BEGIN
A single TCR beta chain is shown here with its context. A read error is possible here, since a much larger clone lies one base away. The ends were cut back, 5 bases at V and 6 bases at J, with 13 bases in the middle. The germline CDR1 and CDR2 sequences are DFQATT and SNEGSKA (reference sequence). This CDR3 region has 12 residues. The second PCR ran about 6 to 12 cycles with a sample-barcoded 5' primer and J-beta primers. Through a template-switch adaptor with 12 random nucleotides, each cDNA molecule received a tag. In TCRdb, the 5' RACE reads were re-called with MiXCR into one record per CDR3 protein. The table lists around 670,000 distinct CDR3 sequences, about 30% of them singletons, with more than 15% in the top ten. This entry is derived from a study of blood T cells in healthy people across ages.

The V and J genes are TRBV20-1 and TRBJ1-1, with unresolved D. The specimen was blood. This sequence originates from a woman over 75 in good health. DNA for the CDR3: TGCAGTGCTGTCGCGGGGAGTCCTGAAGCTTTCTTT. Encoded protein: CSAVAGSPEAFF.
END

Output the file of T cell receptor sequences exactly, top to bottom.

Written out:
A single TCR beta chain is shown here with its context. A read error is possible here, since a much larger clone lies one base away. The ends were cut back, 5 bases at V and 6 bases at J, with 13 bases in the middle. The germline CDR1 and CDR2 sequences are DFQATT and SNEGSKA (reference sequence). This CDR3 region has 12 residues. The second PCR ran about 6 to 12 cycles with a sample-barcoded 5' primer and J-beta primers. Through a template-switch adaptor with 12 random nucleotides, each cDNA molecule received a tag. In TCRdb, the 5' RACE reads were re-called with MiXCR into one record per CDR3 protein. The table lists around 670,000 distinct CDR3 sequences, about 30% of them singletons, with more than 15% in the top ten. This entry is derived from a study of blood T cells in healthy people across ages.

The V and J genes are TRBV20-1 and TRBJ1-1, with unresolved D. The specimen was blood. This sequence originates from a woman over 75 in good health. DNA for the CDR3: TGCAGTGCTGTCGCGGGGAGTCCTGAAGCTTTCTTT. Encoded protein: CSAVAGSPEAFF.